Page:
How do stem cells work? There are lots of things we know and perhaps one of the most interesting is that they offer a recharge to cells with dying batteries. Let’s review a new study that confirms in living animals what others have also shown in the lab.
The Basics of Cells and Cell Structure
At the most basic level, it’s important to understand that the human body is made up of interconnected body systems that function as one unified biological machine. Those body systems are made up of organs and other structures, which can be broken down further into tissues. And our tissues are made up of many different types of cells. From here, if zoom in close on our cells, they are made up of a variety of organelles (e.g., ribosomes, nucleus, endoplasmic reticulum, mitochondria, etc.), each with its own independent and collaborative functions.
Mitochondria and the Stem Cells That Can Repair Them
I referred to cell “batteries” in the title of this post. These batteries are the mitochondria. They are the power source inside each cell that, when healthy and fully charged, keep the cell functioning at peak performance. The fuel source for the mitochondria is the nutrients we consume in our food, which is then converted by the mitochondria into chemical energy for the cell. As with any battery, our cell batteries (our mitochondria) can lose power and die, and this often occurs as a result of damage to the cell or aging.
The body works in extraordinary ways, and it already has an inherent mechanism for helping to repair cells that have dying batteries. Mesenchymal stem cells, studies have shown, can transfer their healthy mitochondrial batteries to damaged cells. Our local stem cells are designed to track down those cells with damaged mitochondria. Once found, the stem cell will latch onto the damaged cell and then transfer its healthy, fully charged mitochondria into the unhealthy cell. In other words, the mitochondria in the damaged cell are replaced by the mitochondria in the healthy stem cell, in essence repowering the dying cell. Watch my brief video below for a visual of this transfer.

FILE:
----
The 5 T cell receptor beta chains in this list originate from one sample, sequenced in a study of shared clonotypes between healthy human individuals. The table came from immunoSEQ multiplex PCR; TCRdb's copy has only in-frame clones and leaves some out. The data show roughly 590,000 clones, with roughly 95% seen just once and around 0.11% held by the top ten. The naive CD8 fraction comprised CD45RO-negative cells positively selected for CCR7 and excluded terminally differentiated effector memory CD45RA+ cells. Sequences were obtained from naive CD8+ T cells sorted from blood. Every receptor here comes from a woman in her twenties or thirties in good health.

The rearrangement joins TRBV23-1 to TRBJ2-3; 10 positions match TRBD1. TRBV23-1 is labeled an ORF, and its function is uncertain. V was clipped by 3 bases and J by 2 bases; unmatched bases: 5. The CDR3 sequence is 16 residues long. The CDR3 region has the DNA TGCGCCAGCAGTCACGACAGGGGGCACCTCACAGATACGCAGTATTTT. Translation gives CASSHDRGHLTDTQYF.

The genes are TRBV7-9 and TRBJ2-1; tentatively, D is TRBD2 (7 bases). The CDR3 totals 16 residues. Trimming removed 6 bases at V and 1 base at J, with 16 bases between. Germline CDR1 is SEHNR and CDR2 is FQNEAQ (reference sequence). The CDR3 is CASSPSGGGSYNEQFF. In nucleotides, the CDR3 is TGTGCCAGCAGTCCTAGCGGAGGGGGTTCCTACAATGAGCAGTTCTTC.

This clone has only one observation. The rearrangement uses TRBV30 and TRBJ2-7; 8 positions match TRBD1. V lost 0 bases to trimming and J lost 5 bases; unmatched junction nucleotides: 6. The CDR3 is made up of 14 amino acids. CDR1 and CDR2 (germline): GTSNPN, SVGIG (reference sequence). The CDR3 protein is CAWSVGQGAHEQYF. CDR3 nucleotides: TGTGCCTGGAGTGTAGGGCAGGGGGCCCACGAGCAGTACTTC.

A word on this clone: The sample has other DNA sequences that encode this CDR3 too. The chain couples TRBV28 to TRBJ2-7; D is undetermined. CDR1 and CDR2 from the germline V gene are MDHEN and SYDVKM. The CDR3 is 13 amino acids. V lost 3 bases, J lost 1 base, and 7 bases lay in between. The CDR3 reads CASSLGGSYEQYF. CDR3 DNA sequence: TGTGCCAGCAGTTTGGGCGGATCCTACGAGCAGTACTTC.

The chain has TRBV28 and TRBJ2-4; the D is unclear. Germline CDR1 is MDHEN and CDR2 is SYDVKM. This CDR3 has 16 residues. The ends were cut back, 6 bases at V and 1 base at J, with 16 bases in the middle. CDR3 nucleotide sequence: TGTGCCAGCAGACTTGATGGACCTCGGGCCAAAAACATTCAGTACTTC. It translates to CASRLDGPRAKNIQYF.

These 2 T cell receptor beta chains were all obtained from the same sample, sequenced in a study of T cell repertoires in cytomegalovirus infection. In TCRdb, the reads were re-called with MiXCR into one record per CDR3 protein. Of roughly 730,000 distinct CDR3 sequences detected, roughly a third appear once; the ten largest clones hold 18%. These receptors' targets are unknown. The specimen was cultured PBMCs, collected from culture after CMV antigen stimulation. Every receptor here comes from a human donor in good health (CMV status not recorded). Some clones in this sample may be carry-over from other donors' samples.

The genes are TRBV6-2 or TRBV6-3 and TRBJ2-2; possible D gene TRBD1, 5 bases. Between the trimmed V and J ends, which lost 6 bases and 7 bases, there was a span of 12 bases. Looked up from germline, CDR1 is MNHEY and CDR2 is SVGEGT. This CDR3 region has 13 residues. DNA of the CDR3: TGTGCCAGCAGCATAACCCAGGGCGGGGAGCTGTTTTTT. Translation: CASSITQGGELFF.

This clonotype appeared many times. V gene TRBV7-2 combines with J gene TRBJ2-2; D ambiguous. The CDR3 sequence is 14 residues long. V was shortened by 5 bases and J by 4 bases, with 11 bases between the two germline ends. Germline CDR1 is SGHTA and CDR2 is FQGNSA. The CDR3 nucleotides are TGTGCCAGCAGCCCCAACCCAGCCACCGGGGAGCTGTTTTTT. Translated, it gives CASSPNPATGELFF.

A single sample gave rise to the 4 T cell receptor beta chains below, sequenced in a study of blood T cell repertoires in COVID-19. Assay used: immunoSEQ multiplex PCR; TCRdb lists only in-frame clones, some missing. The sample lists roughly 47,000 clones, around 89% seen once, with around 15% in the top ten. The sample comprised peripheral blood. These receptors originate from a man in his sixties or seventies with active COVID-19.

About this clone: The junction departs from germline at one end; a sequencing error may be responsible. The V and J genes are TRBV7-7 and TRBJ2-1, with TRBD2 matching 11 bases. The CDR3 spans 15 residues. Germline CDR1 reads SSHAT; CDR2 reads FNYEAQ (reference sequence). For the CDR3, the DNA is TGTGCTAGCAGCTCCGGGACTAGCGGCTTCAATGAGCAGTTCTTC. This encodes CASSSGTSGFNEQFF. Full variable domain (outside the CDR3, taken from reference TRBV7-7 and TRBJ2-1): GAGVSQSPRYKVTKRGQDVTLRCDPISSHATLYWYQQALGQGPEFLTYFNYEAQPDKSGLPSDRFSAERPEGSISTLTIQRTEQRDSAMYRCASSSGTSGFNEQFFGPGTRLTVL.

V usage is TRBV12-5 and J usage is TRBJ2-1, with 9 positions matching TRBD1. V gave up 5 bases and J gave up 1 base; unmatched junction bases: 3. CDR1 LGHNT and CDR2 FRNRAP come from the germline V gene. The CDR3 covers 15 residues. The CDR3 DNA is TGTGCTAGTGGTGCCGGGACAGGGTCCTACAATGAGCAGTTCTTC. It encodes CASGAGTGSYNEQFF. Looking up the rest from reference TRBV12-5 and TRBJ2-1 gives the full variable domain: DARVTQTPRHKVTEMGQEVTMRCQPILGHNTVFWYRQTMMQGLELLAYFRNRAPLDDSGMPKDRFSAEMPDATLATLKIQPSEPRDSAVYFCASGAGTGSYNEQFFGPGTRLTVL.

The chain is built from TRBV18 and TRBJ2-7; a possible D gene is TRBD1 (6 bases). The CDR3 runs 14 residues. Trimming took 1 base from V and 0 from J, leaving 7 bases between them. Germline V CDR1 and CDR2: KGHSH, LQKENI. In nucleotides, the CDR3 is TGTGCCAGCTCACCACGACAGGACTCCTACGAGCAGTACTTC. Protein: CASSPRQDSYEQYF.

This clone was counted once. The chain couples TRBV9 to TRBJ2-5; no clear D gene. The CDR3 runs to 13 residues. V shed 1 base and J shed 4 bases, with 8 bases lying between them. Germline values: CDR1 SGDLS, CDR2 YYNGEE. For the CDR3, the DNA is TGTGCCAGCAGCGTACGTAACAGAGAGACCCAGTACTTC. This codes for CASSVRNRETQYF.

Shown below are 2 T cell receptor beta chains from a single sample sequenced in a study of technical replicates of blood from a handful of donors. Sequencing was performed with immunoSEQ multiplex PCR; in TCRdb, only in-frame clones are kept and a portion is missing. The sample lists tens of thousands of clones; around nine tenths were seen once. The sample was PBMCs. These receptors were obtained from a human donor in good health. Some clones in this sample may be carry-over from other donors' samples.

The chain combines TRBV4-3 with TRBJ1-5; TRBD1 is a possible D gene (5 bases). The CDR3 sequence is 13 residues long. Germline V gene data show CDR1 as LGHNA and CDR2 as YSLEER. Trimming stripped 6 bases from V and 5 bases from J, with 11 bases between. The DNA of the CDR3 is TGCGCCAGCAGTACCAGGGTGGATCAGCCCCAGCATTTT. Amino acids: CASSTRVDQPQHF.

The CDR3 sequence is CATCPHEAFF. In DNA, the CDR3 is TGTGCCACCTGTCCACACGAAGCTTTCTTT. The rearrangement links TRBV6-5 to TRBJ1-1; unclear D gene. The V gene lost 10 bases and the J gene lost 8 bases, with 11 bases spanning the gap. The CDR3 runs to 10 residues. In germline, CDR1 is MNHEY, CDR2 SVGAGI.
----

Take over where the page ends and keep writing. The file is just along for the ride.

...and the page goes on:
A new study investigated the ability to use mitochondria transfer from mesenchymal stem cells specifically to repair endothelial cell damage that occurs due to a stroke. Let’s review what researchers found.
Transplanted Stem Cells Repair Stroke-Damaged Vessel Cells via Mitochondria Transfer
The new study set out to determine if stem cells transplanted into the affected cerebral vessels of rats would transfer their mitochondria into damaged endothelial cells (those cells that line the vessels) after a stroke. In prior studies, this is something that had only been accomplished in a lab setting.
The result? The transplanted stem cells did indeed transfer their healthy mitochondria into the damaged endothelial cells. How did the endothelial cells respond? The “battery” power of the cells in the stroke-damaged area improved significantly. This resulted in the enhanced formation of blood vessels, critical for healing, reduced volume of the cerebral infarction, and improvement of function.
What does this mean? We now have evidence from a living animal model of treatment that shows that what we knew was happening in the lab happens in the real world. This opens up a whole new area of thought in stem cell and regenerative medicine. Take for example an arthritic knee, where a patient may beleive that the most critical thing is to regrow new cartilage, but in reality, it may actually be that transferring new mitochondria into existing dying cartilage and joint maintenance cells is more important. This could explain why patients with severe arthritis often get great clinical results with stem cell treatment despite the procedure not generating new cartilage.
The upshot? The mitochondrial recharge is just one of the many fascinating ways stem cells likely work in our bodies. In fact, this could create a whole new breed of stem cell therapies with optimized abilities to help dying cells through mitochondrial transfer!